Archive: West African Settlement History
The archive contains interviews on the settlement history of the Dagara, Sisala, Pwo, Birifor and Dyan people in North-western Ghana and South-western Burkina Faso; colonial documents on South-western Burkina Faso; master theses; maps and aerial photographs.
The West African Settlement History Archive is part of the archives of the Department of Anthropology and African Studies, Johannes Gutenberg University, Mainz. It consists of a (1) comprehensive collection of interviews on the settlement history, land rights and early political history in North-western Ghana and South-western Burkina Faso; furthermore, it contains a broad variety of documentary material, such as (2) relevant documents copied from the colonial archives in Mali, Côte d’Ivoire, Aix en Provence, Ouagadougou and Léo (Burkina Faso), (3) thematically related master theses, as well as (4) maps, aerial photographs and miscellaneous materials. Comprehensive lists of the interviews and the stored documents can be consulted online (see links under “further information“) while the materials themselves are only available on paper in the departmental archives.(1) Most of the altogether more than 700 interviews that are documented were carried out between 1997 and 2002 in the context of two research projects under the Special Research Scheme 268, “Cultural Development and Language History in the Natural Environment of the West African Savannah”, at Goethe University, Frankfurt/Main, Germany. The projects were led by Carola Lentz (since 2002 professor at the Department of Anthropology and African Studies, Johannes Gutenberg University, Mainz) and funded by the German Research Foundation (DFG).
The project team collected settlement histories over a wide area. Altogether more than 210 settlements (more than 150 villages in Burkina Faso and almost 60 villages in Ghana), inhabited by Dagara, Pwo, Sisala, Birifor, Dyan, Lobi and Bobo, were visited, and interviews with earth priests, their representatives, and some family elders as well as chiefs carried out. In addition to this broad-scale data collection, a series of case studies were conducted, in which local settlement histories, village power structures and inter-ethnic relations, as well as conflicts over land rights, were discussed in depth (see also the master theses in the archive).
All interviews are available both as audio-cassette recordings (archived at the Frobenius Institute, Goethe University, Frankfurt/Main) and as written translations (French or English) in Word for Windows files (held by the project director and the team members). The volumes held in the departmental archive represent the hard copy of these files and are archived, in addition to Mainz, at the following institutions: Archives Nationales, Ouagadougou, Burkina Faso; Library of the Institute of African Studies, University of Ghana, Legon, Ghana; Melville J. Herskovits Library of African Studies at Northwestern University, Evanston, Ill. USA; Library of the Frobenius Institute at Goethe University of Frankfurt/Main, Germany.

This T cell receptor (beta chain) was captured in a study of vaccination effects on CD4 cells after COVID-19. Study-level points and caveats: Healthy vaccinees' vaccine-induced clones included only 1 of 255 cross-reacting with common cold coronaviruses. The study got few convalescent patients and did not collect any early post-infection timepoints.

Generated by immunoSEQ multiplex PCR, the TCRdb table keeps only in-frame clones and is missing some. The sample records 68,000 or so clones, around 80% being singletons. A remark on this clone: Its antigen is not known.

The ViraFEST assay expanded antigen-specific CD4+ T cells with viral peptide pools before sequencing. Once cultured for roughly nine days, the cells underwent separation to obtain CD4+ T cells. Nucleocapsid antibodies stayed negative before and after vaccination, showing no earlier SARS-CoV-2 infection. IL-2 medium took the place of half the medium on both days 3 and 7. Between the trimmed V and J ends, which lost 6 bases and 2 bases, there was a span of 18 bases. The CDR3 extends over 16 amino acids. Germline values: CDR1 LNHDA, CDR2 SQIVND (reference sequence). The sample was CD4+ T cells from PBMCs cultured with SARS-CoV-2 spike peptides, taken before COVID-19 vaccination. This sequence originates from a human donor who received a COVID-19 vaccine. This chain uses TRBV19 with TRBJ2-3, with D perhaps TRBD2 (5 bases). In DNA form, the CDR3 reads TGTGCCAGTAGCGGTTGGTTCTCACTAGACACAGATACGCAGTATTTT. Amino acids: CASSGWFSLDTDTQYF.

The interviews documented in these volumes are open to consultation by other researchers and may be used solely for academic purposes. Any use of the material, whether by direct quotation or paraphrase, must be duly acknowledged, indicating the names of the interviewer, the interviewees, and the date of the interview consulted. In order to protect the interests of the interviewees, 20 years after the date of the original interview must lapse before quotations or other material from the interviews may be published.
(2) Relevant documents on the colonial history of various districts of what is today South-western Burkina Faso (Provinces of Sissili, Ioba, and Bougouriba) have been collected from a number of archives. The documents cover the period 1897−1950, and their originals are held in the Archives d’Outre Mer in Aix-en-Provence (France), the Archives Nationales de Côte d’Ivoire in Abidjan, the Archives Nationales du Mali in Bamako, the Archives du CNRST in Ouagadougou and the archives of Léo (Sissili, Burkina Faso). The documents are organised in 12 folders (according to the original archives); detailed lists of the contents of each folder are available online.
(3) The master theses and field reports (mainly in German language) have been written up in the context of supervised field-work projects by Master students from the universities of Berlin (Free University), Frankfurt/Main and Mainz. The folders contain 18 MA (Magister) theses, and 30 field research reports (1990−2004). For further details, please consult the list in the online pdf document. Furthermore, this section of the archive contains a comprehensive bibliography compiled by Volker Linz. For further bibliographies, see Carola Lentz and Richard Kuba (2001): “The Dagara and their Neighbors (Burkina Faso and Ghana)”, Electronic Journal of Africana Bibliography 7
(4) Finally, the archive contains miscellaneous documents, among others a series of maps and aerial photographs (produced in 1997) of South-western Burkina Faso and North-western Ghana. Furthermore, there are map sketches produced by Carola Lentz jointly with informants in a number of villages (visited for the settlement-history interviews). Finally, there are video documentaries of the Kakube Festival in Nandom (Ghana) of 1991 and of the funeral of Lawyer Bawa Salifu Dy-Yakah in Lambussie (Ghana) in 1996. For further details, please consult the online pdf document.